2. The day that the NCAA and its member institutions have been dreading is finally here. After years of legal maneuvering including a deal by EA Sports to pay student-athletes a nominal sum for using their likeness in games, the “Ed O’Bannon case” will begin later today. By now you are undoubtedly familiar with case, but if you need a refresher or just want to be more educated on the case we suggest that you check out Lester Munson’s excellent article on the case. Having said all of that we would not expect this case or the penalties from it to be decided for a very long time. If you are looking for something interesting to come of it in the near-term, you will probably be disappointed.
  3. On Friday, Manhattan reinstated Steve Masiello as its head coach. Masiello made national headlines in March when he accepted the job at South Florida, but then had the offer rescinded when the school discovered that he had never actually graduated from college. Manhattan eventually accepted him back, but he was on leave until he completed the work necessary to graduate from Kentucky. Masiello will officially receive his degree from Kentucky in August, but apparently was able to produce enough documentation to make Manhattan believe that he has already done the necessary work. Now all Masiello has to do is convince the team, fans, and school that he wants to be there even though it was clear from his decision in March that he does not want to be there.
  4. Maryland fans won’t recognize their team next year. Outside of moving to a new conference, they probably won’t recognize most of the roster. The loss of five players transferring out of the program certainly hurt, but they will be bringing what is in the eyes of many a top-10 recruiting class that includes four four-star recruits. Then in the 2015-16 season, they will be adding Georgia Tech transfer Robert Carter Jr., who announced his intent to transfer to Maryland on Friday. Carter Jr. averaged 11.4 points and 8.4 rebounds per game last season as a sophomore despite missing ten games during the middle of the season due to a torn meniscus. Assuming the incoming freshmen stick around (not a certainty given the way others have transferred out), Maryland could be a dangerous team in the Big Ten in a few years.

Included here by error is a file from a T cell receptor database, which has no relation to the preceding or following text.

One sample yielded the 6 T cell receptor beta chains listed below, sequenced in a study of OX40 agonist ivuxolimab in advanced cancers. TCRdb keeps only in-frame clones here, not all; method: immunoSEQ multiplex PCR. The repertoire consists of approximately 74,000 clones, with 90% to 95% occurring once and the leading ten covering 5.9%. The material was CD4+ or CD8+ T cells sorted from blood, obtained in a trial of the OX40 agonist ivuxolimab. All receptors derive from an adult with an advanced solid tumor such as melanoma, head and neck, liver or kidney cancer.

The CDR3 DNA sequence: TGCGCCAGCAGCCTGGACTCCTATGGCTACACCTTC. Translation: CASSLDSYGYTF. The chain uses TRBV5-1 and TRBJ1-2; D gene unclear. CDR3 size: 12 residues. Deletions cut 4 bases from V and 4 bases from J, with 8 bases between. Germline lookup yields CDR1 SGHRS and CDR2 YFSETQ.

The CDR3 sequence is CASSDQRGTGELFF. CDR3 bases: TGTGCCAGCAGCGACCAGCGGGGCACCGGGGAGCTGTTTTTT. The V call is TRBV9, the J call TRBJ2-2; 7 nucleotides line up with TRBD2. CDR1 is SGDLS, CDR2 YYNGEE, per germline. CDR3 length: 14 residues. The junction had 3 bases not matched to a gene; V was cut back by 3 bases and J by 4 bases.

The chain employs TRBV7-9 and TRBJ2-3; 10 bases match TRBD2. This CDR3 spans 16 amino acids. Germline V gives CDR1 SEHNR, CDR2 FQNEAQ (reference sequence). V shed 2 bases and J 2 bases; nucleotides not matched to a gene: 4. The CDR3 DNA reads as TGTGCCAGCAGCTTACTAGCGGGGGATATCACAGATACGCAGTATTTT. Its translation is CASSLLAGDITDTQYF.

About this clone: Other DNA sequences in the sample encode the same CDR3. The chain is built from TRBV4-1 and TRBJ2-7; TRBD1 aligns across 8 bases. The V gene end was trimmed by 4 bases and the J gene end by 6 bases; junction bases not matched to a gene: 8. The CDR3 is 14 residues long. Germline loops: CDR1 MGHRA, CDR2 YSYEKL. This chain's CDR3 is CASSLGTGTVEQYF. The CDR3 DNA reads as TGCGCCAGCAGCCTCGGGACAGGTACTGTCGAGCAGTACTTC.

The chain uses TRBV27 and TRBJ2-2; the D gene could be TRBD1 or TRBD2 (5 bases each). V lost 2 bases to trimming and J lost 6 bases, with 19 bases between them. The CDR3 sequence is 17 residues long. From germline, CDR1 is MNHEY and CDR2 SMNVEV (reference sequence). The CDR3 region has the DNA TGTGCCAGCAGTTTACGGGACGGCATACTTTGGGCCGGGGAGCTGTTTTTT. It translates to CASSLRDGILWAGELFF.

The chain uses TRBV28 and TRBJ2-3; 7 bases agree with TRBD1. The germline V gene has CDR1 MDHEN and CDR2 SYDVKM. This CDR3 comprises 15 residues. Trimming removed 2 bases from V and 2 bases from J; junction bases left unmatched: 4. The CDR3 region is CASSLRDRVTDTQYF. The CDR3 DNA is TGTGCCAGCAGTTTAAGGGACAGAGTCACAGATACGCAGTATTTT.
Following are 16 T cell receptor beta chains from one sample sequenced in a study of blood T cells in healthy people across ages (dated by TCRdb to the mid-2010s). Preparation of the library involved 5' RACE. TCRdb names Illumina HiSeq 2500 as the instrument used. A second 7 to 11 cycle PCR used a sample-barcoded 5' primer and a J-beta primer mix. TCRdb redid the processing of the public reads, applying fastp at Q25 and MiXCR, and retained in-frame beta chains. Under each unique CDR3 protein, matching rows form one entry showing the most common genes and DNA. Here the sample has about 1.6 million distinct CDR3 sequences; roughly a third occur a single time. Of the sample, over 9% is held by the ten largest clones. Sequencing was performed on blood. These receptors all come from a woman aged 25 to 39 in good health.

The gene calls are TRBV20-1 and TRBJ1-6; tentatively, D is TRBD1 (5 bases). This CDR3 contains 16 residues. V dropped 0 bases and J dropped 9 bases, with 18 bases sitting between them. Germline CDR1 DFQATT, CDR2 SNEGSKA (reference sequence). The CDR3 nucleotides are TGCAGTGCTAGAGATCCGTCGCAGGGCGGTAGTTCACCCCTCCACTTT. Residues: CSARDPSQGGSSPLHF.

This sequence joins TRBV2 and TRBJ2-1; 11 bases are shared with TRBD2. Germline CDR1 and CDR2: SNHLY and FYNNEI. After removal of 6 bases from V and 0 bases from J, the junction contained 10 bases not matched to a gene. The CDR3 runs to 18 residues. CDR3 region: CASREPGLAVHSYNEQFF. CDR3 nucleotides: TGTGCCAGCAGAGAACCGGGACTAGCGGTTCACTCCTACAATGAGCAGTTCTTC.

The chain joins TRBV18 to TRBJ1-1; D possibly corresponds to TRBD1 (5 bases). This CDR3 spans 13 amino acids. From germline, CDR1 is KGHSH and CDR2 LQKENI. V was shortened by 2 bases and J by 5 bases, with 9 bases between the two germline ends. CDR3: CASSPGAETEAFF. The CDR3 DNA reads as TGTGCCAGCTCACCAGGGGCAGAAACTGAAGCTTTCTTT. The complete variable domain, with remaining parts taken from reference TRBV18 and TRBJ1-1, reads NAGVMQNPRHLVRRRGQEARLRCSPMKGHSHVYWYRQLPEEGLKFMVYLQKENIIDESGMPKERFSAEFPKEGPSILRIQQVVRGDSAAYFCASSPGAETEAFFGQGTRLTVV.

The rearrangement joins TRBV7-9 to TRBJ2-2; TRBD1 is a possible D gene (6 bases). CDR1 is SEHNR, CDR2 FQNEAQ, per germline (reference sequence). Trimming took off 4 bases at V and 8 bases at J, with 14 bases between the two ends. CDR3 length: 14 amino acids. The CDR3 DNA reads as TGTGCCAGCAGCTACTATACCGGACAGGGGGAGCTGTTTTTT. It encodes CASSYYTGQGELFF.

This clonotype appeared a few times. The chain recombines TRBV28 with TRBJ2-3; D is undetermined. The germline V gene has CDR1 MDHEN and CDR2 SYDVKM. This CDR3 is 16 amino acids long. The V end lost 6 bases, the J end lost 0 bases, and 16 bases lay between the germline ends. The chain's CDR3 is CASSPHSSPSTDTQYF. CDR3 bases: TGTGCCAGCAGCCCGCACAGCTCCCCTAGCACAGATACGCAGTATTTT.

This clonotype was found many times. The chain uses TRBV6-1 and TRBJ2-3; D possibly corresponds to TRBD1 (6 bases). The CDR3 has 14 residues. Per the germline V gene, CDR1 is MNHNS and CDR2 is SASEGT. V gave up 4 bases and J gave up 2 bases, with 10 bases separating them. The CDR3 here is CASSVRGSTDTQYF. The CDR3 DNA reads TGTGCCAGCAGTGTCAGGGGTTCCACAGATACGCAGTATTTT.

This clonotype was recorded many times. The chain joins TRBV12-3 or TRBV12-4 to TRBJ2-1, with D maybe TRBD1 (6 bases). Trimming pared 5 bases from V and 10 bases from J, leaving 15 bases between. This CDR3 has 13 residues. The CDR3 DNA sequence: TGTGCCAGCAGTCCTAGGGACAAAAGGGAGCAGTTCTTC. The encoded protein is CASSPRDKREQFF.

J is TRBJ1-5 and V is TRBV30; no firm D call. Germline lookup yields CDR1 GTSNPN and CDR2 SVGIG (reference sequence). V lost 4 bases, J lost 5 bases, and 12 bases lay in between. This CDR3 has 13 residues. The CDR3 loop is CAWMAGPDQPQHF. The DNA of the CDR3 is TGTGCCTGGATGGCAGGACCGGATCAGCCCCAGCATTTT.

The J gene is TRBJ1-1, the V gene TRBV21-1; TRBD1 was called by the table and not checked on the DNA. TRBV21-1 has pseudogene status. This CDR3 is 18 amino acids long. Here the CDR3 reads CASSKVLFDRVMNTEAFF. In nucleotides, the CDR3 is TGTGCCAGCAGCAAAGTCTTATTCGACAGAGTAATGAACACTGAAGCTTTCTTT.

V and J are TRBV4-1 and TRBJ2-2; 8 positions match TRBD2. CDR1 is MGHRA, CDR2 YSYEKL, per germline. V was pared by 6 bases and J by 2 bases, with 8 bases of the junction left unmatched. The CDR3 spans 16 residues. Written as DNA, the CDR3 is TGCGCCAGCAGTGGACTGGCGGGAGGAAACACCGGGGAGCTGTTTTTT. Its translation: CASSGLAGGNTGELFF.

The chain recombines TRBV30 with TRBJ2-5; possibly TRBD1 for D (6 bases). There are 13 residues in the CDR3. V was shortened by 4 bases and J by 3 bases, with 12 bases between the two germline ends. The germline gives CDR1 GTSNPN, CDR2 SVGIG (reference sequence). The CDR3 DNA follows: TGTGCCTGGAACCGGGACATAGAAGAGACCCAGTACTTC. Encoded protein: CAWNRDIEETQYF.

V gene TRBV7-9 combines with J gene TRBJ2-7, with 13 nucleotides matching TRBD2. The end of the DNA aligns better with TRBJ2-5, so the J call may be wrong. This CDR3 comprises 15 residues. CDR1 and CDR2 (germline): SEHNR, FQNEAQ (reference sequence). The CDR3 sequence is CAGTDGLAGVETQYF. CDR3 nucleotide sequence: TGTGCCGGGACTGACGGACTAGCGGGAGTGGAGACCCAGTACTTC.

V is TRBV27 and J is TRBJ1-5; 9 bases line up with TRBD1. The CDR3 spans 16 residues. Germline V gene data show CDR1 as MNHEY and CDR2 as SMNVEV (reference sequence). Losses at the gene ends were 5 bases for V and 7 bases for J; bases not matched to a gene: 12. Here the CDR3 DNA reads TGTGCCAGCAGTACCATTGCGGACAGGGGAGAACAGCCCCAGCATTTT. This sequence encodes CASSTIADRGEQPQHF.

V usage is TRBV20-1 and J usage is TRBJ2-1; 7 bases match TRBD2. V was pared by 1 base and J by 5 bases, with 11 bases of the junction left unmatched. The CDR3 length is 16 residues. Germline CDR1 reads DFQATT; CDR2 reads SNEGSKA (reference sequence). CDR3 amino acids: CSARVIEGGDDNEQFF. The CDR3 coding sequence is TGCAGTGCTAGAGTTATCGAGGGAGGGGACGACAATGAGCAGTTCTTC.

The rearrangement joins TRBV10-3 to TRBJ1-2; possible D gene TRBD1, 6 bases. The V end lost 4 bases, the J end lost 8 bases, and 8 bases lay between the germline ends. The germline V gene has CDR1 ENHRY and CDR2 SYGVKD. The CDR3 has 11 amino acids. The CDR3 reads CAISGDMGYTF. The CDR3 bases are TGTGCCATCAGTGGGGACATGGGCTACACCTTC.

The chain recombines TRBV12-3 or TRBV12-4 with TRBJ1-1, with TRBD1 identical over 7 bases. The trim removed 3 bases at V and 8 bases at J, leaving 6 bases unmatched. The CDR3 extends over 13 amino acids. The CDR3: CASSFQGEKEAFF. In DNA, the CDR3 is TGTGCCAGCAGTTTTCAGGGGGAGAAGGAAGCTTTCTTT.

5. If the Oregon administration thought that the sexual assault case involving three basketball players was going away after they dismissed the three players–Dominic Artis, Damyean Dotson, and Brandon Austin–they were mistaken. The alleged victim wrote a scathing letter to The Daily Emerald (the school newspaper) stating that the school “prioritizes winning over safety of our students.” The issue (particularly this issues) goes well beyond this case and beyond athletics too, but hopefully it will add to the ongoing discussion of why events like this in their various forms happen at schools across the country.
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Pac-12 Early Entry Decisions: Winners and Losers

Posted by AMurawa on April 28th, 2014

With Sunday night’s early-entry deadline come and gone, programs have now gotten past one potential source of damage to their rosters. Kids can still announce their transfers or get in trouble or get hurt, so the names on these rosters can still remain in a state of flux, but below we’ll discuss the winners and losers in the conference after the going pro pothole has passed.

Winners